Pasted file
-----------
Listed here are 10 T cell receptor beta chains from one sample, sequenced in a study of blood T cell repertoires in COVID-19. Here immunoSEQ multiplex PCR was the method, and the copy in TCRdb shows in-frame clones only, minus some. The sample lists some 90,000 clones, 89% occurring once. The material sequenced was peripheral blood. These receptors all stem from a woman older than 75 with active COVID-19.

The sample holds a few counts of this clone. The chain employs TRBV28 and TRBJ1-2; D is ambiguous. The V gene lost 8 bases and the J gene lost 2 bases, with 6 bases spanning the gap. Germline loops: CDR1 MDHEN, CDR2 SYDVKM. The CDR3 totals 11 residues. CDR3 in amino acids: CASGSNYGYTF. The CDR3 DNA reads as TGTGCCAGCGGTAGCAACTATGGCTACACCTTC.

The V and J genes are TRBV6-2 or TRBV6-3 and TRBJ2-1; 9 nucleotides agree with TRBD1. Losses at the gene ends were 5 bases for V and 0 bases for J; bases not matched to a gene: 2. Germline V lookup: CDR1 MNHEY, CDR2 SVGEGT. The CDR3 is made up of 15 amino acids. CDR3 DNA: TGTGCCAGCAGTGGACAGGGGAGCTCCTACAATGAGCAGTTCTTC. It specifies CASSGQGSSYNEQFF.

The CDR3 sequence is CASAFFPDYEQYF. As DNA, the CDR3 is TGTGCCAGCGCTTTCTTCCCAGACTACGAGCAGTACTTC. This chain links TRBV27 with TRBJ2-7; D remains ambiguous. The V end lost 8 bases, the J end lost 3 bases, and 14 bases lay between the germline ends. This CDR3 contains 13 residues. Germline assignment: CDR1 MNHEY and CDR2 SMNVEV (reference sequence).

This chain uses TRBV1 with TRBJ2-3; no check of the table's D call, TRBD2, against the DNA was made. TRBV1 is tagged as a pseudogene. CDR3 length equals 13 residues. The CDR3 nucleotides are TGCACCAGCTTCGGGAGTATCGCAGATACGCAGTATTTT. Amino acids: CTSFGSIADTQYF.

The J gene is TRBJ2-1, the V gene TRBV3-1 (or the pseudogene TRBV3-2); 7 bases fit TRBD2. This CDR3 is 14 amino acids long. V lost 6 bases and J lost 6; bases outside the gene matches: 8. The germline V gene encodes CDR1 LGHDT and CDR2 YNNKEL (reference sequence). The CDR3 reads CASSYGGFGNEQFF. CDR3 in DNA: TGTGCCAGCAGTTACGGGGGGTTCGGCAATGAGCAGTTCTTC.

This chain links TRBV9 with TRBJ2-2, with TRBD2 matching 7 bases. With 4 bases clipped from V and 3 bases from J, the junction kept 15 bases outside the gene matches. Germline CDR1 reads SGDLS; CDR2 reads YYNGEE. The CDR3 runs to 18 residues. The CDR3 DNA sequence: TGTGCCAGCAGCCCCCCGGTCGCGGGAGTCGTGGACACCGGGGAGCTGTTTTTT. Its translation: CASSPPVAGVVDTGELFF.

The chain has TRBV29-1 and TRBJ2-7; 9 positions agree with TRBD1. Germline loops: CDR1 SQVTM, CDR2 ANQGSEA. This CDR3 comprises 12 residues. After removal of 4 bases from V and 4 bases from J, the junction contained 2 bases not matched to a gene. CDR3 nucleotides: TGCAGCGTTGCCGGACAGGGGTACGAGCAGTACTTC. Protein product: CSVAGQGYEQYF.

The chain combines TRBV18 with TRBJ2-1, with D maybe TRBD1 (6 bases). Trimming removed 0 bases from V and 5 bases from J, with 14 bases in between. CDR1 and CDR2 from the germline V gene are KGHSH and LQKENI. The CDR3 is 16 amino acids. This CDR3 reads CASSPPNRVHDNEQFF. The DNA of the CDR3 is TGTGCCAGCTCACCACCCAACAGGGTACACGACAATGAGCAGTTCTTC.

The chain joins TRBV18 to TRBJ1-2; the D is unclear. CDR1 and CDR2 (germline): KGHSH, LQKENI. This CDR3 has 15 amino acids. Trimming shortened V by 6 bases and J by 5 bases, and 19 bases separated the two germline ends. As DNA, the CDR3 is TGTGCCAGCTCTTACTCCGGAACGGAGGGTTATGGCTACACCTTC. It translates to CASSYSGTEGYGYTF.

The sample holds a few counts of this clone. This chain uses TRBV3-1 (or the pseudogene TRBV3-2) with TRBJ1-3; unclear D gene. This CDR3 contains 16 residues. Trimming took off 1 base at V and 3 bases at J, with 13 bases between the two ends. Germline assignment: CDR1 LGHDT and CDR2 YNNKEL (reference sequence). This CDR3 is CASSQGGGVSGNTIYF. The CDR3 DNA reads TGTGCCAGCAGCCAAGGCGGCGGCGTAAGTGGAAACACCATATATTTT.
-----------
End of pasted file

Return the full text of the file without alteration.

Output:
Listed here are 10 T cell receptor beta chains from one sample, sequenced in a study of blood T cell repertoires in COVID-19. Here immunoSEQ multiplex PCR was the method, and the copy in TCRdb shows in-frame clones only, minus some. The sample lists some 90,000 clones, 89% occurring once. The material sequenced was peripheral blood. These receptors all stem from a woman older than 75 with active COVID-19.

The sample holds a few counts of this clone. The chain employs TRBV28 and TRBJ1-2; D is ambiguous. The V gene lost 8 bases and the J gene lost 2 bases, with 6 bases spanning the gap. Germline loops: CDR1 MDHEN, CDR2 SYDVKM. The CDR3 totals 11 residues. CDR3 in amino acids: CASGSNYGYTF. The CDR3 DNA reads as TGTGCCAGCGGTAGCAACTATGGCTACACCTTC.

The V and J genes are TRBV6-2 or TRBV6-3 and TRBJ2-1; 9 nucleotides agree with TRBD1. Losses at the gene ends were 5 bases for V and 0 bases for J; bases not matched to a gene: 2. Germline V lookup: CDR1 MNHEY, CDR2 SVGEGT. The CDR3 is made up of 15 amino acids. CDR3 DNA: TGTGCCAGCAGTGGACAGGGGAGCTCCTACAATGAGCAGTTCTTC. It specifies CASSGQGSSYNEQFF.

The CDR3 sequence is CASAFFPDYEQYF. As DNA, the CDR3 is TGTGCCAGCGCTTTCTTCCCAGACTACGAGCAGTACTTC. This chain links TRBV27 with TRBJ2-7; D remains ambiguous. The V end lost 8 bases, the J end lost 3 bases, and 14 bases lay between the germline ends. This CDR3 contains 13 residues. Germline assignment: CDR1 MNHEY and CDR2 SMNVEV (reference sequence).

This chain uses TRBV1 with TRBJ2-3; no check of the table's D call, TRBD2, against the DNA was made. TRBV1 is tagged as a pseudogene. CDR3 length equals 13 residues. The CDR3 nucleotides are TGCACCAGCTTCGGGAGTATCGCAGATACGCAGTATTTT. Amino acids: CTSFGSIADTQYF.

The J gene is TRBJ2-1, the V gene TRBV3-1 (or the pseudogene TRBV3-2); 7 bases fit TRBD2. This CDR3 is 14 amino acids long. V lost 6 bases and J lost 6; bases outside the gene matches: 8. The germline V gene encodes CDR1 LGHDT and CDR2 YNNKEL (reference sequence). The CDR3 reads CASSYGGFGNEQFF. CDR3 in DNA: TGTGCCAGCAGTTACGGGGGGTTCGGCAATGAGCAGTTCTTC.

This chain links TRBV9 with TRBJ2-2, with TRBD2 matching 7 bases. With 4 bases clipped from V and 3 bases from J, the junction kept 15 bases outside the gene matches. Germline CDR1 reads SGDLS; CDR2 reads YYNGEE. The CDR3 runs to 18 residues. The CDR3 DNA sequence: TGTGCCAGCAGCCCCCCGGTCGCGGGAGTCGTGGACACCGGGGAGCTGTTTTTT. Its translation: CASSPPVAGVVDTGELFF.

The chain has TRBV29-1 and TRBJ2-7; 9 positions agree with TRBD1. Germline loops: CDR1 SQVTM, CDR2 ANQGSEA. This CDR3 comprises 12 residues. After removal of 4 bases from V and 4 bases from J, the junction contained 2 bases not matched to a gene. CDR3 nucleotides: TGCAGCGTTGCCGGACAGGGGTACGAGCAGTACTTC. Protein product: CSVAGQGYEQYF.

The chain combines TRBV18 with TRBJ2-1, with D maybe TRBD1 (6 bases). Trimming removed 0 bases from V and 5 bases from J, with 14 bases in between. CDR1 and CDR2 from the germline V gene are KGHSH and LQKENI. The CDR3 is 16 amino acids. This CDR3 reads CASSPPNRVHDNEQFF. The DNA of the CDR3 is TGTGCCAGCTCACCACCCAACAGGGTACACGACAATGAGCAGTTCTTC.

The chain joins TRBV18 to TRBJ1-2; the D is unclear. CDR1 and CDR2 (germline): KGHSH, LQKENI. This CDR3 has 15 amino acids. Trimming shortened V by 6 bases and J by 5 bases, and 19 bases separated the two germline ends. As DNA, the CDR3 is TGTGCCAGCTCTTACTCCGGAACGGAGGGTTATGGCTACACCTTC. It translates to CASSYSGTEGYGYTF.

The sample holds a few counts of this clone. This chain uses TRBV3-1 (or the pseudogene TRBV3-2) with TRBJ1-3; unclear D gene. This CDR3 contains 16 residues. Trimming took off 1 base at V and 3 bases at J, with 13 bases between the two ends. Germline assignment: CDR1 LGHDT and CDR2 YNNKEL (reference sequence). This CDR3 is CASSQGGGVSGNTIYF. The CDR3 DNA reads TGTGCCAGCAGCCAAGGCGGCGGCGTAAGTGGAAACACCATATATTTT.